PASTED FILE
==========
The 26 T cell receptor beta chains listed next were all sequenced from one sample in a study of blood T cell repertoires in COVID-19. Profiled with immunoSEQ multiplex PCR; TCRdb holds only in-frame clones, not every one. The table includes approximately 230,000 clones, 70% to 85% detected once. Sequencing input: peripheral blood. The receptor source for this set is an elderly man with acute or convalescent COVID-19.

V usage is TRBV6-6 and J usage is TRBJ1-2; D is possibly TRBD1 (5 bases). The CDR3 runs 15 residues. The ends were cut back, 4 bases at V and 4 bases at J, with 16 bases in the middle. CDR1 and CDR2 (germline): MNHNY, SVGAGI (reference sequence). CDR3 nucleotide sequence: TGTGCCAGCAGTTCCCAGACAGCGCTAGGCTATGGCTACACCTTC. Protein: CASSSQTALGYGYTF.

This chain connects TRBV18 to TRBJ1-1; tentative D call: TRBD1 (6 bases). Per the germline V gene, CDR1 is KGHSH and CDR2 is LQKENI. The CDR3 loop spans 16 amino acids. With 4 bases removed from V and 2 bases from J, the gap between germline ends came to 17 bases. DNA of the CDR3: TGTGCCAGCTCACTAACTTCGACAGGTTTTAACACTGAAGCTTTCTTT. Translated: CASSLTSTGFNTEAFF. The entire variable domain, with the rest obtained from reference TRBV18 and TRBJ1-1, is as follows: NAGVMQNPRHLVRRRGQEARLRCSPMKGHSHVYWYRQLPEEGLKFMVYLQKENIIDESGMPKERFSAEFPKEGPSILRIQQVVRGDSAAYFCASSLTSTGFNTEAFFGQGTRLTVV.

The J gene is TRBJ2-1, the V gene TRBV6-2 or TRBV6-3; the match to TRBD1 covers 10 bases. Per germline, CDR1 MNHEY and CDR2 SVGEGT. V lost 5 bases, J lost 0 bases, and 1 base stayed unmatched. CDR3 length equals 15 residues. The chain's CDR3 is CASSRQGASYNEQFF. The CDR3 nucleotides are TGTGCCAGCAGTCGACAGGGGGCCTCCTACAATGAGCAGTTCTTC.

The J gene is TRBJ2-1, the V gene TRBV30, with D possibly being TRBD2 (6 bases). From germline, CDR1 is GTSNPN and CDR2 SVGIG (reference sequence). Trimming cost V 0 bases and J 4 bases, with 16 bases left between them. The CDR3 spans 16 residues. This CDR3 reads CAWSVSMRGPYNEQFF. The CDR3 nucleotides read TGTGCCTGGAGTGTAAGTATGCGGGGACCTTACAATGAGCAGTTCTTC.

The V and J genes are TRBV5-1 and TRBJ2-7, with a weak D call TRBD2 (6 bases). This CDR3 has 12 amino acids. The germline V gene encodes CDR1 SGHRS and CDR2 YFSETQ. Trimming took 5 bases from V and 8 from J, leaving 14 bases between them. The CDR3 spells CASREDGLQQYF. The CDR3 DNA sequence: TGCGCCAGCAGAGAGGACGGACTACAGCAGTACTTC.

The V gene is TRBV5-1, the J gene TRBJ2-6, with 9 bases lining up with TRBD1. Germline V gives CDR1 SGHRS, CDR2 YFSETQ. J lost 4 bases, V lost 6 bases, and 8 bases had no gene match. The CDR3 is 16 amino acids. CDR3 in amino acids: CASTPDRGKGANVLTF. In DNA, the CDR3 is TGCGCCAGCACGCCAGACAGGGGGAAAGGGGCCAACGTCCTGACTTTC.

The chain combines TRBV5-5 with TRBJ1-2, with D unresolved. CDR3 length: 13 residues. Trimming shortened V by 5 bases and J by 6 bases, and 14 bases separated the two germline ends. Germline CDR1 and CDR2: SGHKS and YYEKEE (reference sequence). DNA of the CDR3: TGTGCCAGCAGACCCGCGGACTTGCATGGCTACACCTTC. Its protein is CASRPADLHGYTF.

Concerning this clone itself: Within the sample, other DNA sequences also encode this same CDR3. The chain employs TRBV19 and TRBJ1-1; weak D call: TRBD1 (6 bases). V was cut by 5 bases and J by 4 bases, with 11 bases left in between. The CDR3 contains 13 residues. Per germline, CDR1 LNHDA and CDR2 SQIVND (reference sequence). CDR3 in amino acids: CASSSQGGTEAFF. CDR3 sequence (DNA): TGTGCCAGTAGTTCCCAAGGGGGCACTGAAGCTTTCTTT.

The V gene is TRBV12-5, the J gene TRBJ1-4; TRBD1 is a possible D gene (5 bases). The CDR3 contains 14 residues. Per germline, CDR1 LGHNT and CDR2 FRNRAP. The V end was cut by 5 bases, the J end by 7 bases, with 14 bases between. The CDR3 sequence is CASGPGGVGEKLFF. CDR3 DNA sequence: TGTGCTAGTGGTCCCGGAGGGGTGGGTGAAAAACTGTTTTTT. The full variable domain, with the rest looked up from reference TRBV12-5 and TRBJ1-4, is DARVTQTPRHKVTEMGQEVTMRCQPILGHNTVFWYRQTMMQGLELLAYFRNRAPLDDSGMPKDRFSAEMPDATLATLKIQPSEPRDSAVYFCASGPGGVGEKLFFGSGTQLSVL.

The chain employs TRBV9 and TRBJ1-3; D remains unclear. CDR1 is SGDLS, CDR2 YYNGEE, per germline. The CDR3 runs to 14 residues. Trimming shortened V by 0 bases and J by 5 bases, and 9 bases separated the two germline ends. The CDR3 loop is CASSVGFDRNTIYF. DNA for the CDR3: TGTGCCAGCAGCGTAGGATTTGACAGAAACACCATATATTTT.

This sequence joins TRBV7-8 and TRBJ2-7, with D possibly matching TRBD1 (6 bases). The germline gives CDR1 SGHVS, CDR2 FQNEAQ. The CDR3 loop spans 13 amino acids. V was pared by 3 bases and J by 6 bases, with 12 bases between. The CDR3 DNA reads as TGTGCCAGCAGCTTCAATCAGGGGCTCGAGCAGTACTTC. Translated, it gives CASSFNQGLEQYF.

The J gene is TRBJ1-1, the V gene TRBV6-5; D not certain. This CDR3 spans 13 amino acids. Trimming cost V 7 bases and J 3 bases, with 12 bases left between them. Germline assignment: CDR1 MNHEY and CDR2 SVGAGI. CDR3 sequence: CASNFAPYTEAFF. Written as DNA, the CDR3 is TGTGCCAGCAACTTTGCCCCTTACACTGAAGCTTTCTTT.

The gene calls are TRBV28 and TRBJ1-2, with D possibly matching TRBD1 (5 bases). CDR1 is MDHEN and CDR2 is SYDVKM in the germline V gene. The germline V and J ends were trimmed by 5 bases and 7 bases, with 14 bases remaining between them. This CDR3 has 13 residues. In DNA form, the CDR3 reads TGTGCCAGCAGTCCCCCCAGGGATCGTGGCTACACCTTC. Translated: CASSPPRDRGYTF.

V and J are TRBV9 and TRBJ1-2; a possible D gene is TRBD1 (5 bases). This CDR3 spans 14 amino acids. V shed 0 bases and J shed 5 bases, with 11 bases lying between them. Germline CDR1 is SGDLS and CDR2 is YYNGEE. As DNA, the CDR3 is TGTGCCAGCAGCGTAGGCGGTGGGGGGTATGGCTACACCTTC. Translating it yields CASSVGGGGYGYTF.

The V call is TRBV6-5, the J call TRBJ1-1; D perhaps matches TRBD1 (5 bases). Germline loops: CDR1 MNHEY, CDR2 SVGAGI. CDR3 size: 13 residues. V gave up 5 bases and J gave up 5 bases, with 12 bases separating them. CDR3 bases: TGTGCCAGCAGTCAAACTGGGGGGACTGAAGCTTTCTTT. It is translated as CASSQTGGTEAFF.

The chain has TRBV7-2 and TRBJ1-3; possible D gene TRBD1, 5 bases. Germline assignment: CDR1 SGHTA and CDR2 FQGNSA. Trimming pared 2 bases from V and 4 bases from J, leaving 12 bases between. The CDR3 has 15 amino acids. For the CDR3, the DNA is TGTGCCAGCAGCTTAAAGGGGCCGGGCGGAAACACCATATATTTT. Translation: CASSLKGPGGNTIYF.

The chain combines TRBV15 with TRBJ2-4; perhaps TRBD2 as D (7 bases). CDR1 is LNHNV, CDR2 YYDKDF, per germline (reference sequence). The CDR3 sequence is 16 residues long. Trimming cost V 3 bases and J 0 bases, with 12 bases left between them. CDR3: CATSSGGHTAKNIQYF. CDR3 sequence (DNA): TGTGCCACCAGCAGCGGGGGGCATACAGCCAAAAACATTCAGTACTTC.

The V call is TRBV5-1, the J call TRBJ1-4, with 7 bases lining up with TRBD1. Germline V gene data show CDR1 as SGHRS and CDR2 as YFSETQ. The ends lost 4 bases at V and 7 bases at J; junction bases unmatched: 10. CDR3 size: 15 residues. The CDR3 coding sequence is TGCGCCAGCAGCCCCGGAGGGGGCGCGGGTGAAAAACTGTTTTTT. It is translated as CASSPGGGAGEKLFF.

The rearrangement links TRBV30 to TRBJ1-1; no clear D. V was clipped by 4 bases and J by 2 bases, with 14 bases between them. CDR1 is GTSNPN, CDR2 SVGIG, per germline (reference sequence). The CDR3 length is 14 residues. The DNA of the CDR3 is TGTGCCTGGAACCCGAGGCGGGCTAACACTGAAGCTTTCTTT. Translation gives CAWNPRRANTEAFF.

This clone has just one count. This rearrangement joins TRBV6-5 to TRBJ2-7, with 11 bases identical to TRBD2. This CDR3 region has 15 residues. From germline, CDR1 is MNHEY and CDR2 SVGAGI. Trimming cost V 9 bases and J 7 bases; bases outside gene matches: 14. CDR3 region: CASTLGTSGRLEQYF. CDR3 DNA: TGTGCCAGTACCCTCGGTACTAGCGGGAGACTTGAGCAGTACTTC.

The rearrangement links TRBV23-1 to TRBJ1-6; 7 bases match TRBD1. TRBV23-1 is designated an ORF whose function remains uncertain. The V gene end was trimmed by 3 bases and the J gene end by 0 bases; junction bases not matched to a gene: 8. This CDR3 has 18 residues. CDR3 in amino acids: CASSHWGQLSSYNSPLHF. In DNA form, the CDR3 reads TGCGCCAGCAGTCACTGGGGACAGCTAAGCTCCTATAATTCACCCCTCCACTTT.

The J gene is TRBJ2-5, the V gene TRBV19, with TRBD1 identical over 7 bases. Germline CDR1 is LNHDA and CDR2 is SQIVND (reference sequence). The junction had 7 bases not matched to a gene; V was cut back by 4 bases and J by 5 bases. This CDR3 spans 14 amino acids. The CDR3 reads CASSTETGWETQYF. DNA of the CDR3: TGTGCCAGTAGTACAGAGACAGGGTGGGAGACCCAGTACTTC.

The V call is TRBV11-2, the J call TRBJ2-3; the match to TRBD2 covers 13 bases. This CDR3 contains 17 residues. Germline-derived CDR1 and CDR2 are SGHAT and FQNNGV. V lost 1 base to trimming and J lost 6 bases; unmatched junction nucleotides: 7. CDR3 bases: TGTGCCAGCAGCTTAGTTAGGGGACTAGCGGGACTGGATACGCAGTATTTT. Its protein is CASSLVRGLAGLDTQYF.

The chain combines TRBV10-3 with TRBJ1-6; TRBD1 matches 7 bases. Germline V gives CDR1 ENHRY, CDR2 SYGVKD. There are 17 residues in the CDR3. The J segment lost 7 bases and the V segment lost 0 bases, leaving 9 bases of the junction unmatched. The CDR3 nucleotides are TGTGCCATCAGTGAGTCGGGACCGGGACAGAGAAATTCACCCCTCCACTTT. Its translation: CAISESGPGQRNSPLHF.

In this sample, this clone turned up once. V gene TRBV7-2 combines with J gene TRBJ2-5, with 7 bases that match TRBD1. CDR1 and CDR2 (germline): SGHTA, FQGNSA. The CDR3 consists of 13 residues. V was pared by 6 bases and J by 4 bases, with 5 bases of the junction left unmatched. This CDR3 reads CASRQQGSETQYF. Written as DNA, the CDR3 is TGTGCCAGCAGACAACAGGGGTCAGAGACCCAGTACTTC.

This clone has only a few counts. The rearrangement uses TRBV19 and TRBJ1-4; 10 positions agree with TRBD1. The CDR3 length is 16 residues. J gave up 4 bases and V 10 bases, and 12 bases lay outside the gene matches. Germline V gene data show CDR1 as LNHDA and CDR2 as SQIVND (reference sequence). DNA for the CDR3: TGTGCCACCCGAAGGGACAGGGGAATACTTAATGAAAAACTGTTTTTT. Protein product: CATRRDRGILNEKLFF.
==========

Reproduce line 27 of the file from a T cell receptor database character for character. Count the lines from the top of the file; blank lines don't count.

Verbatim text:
This clone has only a few counts. The rearrangement uses TRBV19 and TRBJ1-4; 10 positions agree with TRBD1. The CDR3 length is 16 residues. J gave up 4 bases and V 10 bases, and 12 bases lay outside the gene matches. Germline V gene data show CDR1 as LNHDA and CDR2 as SQIVND (reference sequence). DNA for the CDR3: TGTGCCACCCGAAGGGACAGGGGAATACTTAATGAAAAACTGTTTTTT. Protein product: CATRRDRGILNEKLFF.